|(TRENTON) – A public outreach session on the Asian longhorned beetle
will be held Thursday, March 10 at 7 p.m. at the
Rahway City Library, 2 City Hall Plaza, to inform
residents about the expanded quarantine zone and
the need to take down approximately 1,400 trees
as a result of that expansion.
“The new quarantine zone will result in more trees being removed, but it
is imperative that this be done to prevent the spread of this destructive, invasive
pest,” New Jersey Agriculture Secretary Charles M. Kuperus said. “No
one likes to see trees cut down, but the eradication method of removing high-risk
host trees near infested trees has been proven effective. As with the other trees
that have been removed in this infestation and in the earlier Jersey City infestation,
these trees will be replaced with varieties the beetle will not infest.”
The Asian longhorned beetle was first found in the border area of Middlesex and
Union counties last August by a Carteret resident who noticed one of the insects
on a tree in his yard. That discovery led to more in the area, and a quarantine
zone was established that covered parts of Carteret and Woodbridge in Middlesex
County, as well as Rahway and Linden in Union County. Approximately 4,000 trees
were slated to be cut down in that original quarantine zone. More than 1,500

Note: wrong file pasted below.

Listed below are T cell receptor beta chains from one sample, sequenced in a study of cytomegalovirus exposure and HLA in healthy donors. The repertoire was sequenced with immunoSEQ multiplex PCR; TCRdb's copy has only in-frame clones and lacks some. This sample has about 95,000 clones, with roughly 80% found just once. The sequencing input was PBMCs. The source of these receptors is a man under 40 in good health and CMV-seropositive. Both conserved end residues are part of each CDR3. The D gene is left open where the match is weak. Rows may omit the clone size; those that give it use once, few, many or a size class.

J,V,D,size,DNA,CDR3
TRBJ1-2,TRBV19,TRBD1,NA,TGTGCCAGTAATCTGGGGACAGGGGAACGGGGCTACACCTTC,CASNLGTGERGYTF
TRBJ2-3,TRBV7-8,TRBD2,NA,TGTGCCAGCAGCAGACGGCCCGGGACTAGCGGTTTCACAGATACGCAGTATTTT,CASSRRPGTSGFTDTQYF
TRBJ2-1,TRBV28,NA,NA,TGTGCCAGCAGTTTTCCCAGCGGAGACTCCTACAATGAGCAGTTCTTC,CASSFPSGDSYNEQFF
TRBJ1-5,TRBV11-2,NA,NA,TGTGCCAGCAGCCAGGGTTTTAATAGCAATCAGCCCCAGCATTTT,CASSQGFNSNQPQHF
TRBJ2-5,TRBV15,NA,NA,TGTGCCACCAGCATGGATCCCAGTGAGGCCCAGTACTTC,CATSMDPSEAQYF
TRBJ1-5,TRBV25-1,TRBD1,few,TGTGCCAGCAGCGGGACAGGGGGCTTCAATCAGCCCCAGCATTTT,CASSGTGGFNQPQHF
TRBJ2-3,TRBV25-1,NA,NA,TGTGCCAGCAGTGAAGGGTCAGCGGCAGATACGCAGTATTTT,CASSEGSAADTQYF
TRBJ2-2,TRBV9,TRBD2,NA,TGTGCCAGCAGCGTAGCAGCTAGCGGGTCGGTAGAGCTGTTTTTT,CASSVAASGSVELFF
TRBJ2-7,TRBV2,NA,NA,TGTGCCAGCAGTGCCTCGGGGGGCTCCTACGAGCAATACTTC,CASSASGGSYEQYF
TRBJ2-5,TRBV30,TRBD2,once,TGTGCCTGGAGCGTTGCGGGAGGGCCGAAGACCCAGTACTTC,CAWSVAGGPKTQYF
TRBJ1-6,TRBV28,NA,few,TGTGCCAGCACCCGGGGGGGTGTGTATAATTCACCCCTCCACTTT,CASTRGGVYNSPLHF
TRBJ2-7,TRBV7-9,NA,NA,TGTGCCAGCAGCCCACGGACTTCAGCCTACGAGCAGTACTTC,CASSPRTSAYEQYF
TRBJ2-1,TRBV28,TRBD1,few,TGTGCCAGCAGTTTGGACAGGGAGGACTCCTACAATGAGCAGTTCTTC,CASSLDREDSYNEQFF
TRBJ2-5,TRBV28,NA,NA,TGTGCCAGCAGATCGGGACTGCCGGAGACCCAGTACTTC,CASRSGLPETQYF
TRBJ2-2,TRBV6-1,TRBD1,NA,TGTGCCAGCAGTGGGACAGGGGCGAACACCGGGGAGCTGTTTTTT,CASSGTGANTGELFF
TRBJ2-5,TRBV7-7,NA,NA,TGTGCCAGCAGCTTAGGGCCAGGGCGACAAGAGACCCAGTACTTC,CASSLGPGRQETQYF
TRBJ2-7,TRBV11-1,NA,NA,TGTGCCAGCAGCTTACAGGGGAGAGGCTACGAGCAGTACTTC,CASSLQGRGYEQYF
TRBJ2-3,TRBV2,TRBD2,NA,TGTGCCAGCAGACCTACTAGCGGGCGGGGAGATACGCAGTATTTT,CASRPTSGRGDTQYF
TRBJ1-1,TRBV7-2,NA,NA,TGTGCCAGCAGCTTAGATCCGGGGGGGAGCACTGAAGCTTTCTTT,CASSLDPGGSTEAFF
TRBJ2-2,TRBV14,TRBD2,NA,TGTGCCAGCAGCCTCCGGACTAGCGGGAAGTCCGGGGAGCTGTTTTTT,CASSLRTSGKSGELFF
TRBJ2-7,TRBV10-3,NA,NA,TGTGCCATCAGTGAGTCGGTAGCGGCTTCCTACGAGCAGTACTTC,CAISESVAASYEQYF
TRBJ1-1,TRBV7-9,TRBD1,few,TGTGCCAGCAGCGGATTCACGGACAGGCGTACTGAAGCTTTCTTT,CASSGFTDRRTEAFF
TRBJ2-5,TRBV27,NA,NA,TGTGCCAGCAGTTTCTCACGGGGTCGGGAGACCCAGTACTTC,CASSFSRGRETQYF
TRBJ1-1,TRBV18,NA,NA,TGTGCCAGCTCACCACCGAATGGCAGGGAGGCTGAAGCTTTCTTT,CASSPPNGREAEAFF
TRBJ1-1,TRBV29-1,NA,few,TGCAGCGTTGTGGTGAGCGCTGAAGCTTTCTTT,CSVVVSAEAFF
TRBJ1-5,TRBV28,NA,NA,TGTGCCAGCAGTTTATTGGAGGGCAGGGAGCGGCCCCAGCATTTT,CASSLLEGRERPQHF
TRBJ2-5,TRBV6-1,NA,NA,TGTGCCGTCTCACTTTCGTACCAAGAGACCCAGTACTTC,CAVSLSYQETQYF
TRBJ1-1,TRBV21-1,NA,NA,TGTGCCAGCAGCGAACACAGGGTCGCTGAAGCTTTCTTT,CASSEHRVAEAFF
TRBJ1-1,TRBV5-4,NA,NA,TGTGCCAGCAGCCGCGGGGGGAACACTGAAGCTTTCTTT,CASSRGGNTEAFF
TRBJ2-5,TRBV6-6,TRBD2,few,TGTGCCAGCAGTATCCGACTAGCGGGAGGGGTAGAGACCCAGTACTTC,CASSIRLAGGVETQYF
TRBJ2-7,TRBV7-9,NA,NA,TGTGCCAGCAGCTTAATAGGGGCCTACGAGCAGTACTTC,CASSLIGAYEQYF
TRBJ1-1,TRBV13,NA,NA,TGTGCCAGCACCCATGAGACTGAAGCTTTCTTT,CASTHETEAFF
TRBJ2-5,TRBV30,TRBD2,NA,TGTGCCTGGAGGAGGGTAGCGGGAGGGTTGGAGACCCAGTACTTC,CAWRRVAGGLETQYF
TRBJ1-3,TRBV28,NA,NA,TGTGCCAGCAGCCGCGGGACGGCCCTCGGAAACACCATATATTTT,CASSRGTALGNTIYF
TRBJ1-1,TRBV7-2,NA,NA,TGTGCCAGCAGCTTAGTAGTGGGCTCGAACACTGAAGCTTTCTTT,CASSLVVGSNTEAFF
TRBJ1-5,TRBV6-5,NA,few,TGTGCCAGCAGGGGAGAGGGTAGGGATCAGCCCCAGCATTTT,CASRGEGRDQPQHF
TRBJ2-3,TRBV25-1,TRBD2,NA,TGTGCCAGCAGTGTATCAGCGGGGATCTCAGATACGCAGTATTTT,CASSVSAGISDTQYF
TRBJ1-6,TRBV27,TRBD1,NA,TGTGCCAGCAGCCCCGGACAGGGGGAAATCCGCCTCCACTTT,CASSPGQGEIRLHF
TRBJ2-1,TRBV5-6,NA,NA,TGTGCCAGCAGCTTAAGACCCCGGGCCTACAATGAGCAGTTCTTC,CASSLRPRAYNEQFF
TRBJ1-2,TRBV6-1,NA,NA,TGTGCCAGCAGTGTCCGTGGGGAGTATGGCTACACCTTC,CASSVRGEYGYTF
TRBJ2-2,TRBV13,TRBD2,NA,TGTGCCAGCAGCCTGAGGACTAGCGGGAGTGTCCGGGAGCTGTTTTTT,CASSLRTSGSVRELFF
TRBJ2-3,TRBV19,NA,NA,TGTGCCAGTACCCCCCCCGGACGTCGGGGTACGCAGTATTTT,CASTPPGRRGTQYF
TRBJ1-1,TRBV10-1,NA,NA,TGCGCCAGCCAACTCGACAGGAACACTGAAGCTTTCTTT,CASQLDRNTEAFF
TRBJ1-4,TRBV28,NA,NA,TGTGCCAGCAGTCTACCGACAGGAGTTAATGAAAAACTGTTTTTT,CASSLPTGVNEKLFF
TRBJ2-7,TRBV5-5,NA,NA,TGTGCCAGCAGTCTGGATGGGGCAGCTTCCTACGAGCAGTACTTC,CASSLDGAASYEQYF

already have been removed. In the quarantine area, there are restrictions on
the movement of firewood and other materials in which the beetle could be hiding.
An infested tree found in Rahway in November near the western border of the previously
existing quarantine zone created the need to expand the boundaries. Because the
tree had not only egg sites but also exit holes, the quarantine was expanded
by an additional quarter-mile.
Survey crews are now examining the trees in that additional area to determine
how many, if any, are infested. However, high-risk host trees within the quarter-mile
area must be removed to ensure the beetle’s eradication.
The beetle, native to China and Korea, infests a variety of hardwood trees, including
maples, birches horsechestnut, poplar, willow, elm, ash and black locust. The
beetle will not infest oaks, evergreens and a variety of others, which will be
used as replacement trees for those cut down.
After hatching from an egg site scratched into the bark by its mother, the beetle
burrows into the tree, eventually tunneling through the heartwood. It then metamorphoses
into an adult and chews its way back out of the tree. The insect was first detected
in New Jersey in 2002 in Jersey City. It was first discovered in the United States
in the Greenpoint section of Brooklyn. The infestation in Middlesex and Union
counties is believed to be about six years old, and recent DNA tests have shown
the beetles there to be a separate introduction from the one that occurred in
The beetle is between 1 and 1½ inches long, is black with white spots
and has long antennae that are banded black and white. Anyone suspecting the
presence of this beetle should call the New Jersey Department of Agriculture
at 1-866-BEETLE-1 or (609) 292-5440. For more information about the March 10
public session, please call (609) 292-5531. For the latest information on the
Department's Asian longhorned beetle eradication efforts, visit www.state.nj.us/agriculture/alblinks.htm.